How to Build a Weather App using Django in Python

Learn how you can build a Django website showing weather of any city in the world using OpenWeatherMap API in Python.
  · 15 min read · Updated aug 2022 · Application Programming Interfaces · Web Programming

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In this article, we will take you through the process of building a weather update app using Django, Bootstrap, and OpenWeatherMap API. Before we dive deep, let us understand what a weather update app is.

A weather update app is an app that enables users to search for weather information for cities and returns the necessary weather information for those cities. If you want to build a weather update app using Django, then this article is for you; we will build the app from the ground up.

At the end of this article, we are going to build a fully-fledged application that looks like this:

Here is the table of contents:

Creating the Virtual Environment

Our first main task is to create a virtual environment for the project, this virtual environment will help us manage the project’s dependencies very easily:

$ python -m venv project

Since we will install all our dependencies in the virtual environment, let us activate it. On Windows:

$ .\project\Scripts\activate


$ source project/bin/activate

Installing all the Necessary Dependencies

Now that the virtual environment is up and running, let us install all the required dependencies for the project:

$ pip install django requests

We will use Django for the backend functionality and requests for sending requests to the OpenWeatherMap API.

We have successfully installed all the required packages. But something to note here, both Django and requests packages come with some supporting packages.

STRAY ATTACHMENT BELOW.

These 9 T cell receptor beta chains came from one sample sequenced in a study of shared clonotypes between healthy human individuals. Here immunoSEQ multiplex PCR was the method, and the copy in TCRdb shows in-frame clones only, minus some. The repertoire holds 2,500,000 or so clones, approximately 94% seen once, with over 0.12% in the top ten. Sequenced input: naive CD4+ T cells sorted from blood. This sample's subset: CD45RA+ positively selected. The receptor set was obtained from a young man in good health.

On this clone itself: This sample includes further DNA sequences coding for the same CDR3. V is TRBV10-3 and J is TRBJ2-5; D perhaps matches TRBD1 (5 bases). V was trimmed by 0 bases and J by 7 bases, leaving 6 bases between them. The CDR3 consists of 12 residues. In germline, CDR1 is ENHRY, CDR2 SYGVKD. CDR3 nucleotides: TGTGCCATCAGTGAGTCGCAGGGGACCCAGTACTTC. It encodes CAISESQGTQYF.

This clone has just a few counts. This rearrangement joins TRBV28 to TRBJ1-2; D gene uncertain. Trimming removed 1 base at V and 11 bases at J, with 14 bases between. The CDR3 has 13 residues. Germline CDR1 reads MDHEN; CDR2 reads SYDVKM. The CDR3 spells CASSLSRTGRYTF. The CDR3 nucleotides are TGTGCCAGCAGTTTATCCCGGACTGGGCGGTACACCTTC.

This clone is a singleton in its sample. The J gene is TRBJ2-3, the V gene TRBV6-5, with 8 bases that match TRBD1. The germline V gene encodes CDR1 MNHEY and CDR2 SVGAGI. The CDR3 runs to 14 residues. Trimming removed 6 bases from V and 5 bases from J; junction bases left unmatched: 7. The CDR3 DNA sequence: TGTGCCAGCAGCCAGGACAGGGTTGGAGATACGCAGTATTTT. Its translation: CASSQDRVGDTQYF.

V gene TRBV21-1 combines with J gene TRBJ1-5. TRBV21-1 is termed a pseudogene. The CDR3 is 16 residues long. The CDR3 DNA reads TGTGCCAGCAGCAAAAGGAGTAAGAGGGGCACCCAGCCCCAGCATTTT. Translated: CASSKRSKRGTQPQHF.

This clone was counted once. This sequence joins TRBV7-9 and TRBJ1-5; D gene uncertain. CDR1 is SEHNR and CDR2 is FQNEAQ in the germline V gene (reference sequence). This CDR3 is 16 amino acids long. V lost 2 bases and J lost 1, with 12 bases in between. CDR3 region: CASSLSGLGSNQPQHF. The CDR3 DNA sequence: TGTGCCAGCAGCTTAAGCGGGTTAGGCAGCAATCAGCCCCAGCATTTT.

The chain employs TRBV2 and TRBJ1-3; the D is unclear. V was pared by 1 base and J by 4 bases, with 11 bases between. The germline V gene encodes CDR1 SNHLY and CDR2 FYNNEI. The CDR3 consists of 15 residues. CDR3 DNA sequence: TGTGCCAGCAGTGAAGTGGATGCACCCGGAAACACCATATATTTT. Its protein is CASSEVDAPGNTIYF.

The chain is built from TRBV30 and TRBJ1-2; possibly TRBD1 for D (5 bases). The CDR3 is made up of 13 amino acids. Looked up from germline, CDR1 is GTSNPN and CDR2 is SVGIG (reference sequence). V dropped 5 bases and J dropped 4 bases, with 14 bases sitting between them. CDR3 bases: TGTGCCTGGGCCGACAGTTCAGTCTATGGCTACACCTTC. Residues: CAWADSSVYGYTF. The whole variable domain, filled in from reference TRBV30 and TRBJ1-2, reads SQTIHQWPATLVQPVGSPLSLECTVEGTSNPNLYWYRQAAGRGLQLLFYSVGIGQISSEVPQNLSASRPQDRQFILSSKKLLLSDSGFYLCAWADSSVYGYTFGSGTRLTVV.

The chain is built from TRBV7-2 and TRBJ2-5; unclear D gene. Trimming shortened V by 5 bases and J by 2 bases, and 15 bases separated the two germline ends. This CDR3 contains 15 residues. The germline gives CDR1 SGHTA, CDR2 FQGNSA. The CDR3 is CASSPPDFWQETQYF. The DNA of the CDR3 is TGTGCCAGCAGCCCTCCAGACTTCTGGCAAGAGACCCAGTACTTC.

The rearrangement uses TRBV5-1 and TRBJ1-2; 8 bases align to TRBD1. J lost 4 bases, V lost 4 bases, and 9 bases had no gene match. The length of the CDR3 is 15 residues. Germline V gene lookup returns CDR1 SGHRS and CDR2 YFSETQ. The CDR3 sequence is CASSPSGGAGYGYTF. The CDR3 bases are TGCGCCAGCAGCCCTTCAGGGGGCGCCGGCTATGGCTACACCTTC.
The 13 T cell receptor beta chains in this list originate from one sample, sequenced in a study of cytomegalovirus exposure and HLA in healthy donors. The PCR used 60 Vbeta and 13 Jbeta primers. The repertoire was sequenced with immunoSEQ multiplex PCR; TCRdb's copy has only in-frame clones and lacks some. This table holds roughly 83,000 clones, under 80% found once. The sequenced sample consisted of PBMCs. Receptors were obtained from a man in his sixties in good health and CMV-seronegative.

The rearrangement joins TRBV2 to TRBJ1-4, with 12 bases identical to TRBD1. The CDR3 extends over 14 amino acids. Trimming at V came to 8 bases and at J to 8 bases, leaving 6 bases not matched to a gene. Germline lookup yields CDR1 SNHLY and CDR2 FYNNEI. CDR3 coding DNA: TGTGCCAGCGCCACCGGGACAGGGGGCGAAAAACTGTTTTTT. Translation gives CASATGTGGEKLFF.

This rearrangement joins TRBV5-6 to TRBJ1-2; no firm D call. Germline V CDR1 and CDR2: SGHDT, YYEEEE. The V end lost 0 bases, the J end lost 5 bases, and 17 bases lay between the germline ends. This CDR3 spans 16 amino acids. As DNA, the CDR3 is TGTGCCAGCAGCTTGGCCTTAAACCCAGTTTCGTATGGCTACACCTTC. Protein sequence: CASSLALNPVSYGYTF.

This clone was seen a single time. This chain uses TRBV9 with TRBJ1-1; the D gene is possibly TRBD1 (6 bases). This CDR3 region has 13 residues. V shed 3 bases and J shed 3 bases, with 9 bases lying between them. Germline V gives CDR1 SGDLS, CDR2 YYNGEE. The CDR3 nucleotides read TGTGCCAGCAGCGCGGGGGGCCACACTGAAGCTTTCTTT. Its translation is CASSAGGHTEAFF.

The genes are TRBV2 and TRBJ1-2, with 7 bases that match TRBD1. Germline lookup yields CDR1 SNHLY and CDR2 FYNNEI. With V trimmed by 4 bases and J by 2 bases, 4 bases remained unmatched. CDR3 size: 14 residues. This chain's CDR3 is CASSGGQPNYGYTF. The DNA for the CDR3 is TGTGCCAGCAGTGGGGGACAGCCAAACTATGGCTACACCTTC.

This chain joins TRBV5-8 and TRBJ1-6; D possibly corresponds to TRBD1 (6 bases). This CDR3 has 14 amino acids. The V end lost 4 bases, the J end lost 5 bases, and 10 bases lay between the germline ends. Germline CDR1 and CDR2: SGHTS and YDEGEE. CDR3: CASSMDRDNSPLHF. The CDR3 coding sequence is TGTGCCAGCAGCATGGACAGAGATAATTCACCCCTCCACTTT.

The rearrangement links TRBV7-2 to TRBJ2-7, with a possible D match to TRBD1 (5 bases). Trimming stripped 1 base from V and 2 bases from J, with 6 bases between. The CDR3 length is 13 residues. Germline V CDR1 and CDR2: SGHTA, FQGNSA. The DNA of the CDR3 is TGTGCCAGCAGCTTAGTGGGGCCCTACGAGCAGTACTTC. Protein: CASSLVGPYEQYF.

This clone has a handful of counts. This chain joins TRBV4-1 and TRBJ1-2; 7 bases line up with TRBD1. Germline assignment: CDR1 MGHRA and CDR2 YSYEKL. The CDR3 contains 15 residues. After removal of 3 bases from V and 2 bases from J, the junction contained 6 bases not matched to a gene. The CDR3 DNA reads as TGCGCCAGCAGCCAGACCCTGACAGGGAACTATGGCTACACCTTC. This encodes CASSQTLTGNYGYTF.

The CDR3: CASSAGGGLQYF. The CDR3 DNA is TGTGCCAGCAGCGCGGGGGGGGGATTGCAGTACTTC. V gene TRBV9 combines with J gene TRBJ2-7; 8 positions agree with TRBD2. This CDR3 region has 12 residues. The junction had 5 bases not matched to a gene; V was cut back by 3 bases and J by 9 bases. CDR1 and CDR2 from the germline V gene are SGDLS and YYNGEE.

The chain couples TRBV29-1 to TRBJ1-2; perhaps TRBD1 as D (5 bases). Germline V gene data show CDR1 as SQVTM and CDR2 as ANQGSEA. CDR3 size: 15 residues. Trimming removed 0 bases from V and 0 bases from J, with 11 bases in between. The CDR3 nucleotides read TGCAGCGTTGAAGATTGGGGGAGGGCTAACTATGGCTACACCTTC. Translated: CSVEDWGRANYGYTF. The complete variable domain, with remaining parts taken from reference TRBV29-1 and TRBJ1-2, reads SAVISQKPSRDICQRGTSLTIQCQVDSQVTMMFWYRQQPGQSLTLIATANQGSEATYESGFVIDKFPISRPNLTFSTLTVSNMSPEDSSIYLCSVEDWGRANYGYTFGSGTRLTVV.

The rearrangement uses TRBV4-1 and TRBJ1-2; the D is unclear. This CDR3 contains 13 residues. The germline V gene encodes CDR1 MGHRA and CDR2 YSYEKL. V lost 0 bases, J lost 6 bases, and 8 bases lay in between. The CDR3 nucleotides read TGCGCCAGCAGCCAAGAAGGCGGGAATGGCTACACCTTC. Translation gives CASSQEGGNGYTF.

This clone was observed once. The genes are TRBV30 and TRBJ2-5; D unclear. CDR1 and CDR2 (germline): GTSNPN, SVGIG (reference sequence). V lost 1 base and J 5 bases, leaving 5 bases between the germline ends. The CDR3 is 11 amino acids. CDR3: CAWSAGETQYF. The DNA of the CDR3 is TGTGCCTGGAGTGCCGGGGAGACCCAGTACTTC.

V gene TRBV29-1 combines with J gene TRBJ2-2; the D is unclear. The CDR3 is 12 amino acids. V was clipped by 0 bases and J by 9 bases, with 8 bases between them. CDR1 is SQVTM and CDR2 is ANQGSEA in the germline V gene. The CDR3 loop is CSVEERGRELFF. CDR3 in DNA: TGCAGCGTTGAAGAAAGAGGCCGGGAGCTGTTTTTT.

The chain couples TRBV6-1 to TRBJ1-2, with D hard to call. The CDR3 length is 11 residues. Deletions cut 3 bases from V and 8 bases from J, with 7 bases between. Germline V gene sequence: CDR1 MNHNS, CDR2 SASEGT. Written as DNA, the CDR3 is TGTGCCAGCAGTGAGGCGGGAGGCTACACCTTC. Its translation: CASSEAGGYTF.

Creating the Main Project and the App

Now that we are done with the installations, let's create the project:

$ django-admin startproject weatherapplication
$ cd weatherapplication

After you cd into weatherapplication project, create the application:

$ python startapp weatherupdates

The application is named weatherupdates, feel free to name it whatever you want, but just make sure the name does not conflict with the project’s name.

After everything, make sure you have this folder structure: is a Python script used for executing administrative commands e.g. startapp, runserver, makemigrations, migrate, etc.

Having installed Django, it is time we run it locally:

$ python runserver

By default, Django runs on port 8000, and you can find it on You will get this output:

Congratulations on successfully installing Django!

Registering the App in the File

Now it is time we let the project know about the application that has been created inside it. Inside the weatherapplication folder, there is a file:

This file is responsible for all the configurations of the project. Open it and scroll down to the INSTALLED_APPS list, make it look like this:

    # this is the new created app

Creating the App’s View

Our task for this section is to create a view for the app, which will have a single view. Let us name it index(). Inside the weatherupdates folder, there is a file:

This file will contain all the application's logic e.g., capturing data from the form, sending a request to the API, etc. 

Open it and add the following code:

from django.http import HttpResponse

def index(request):
    return HttpResponse('The Index View')

The HttpResponse will return a certain response to the user. In this case, it will return the text that has been passed to it.

Configuring the URLs of the App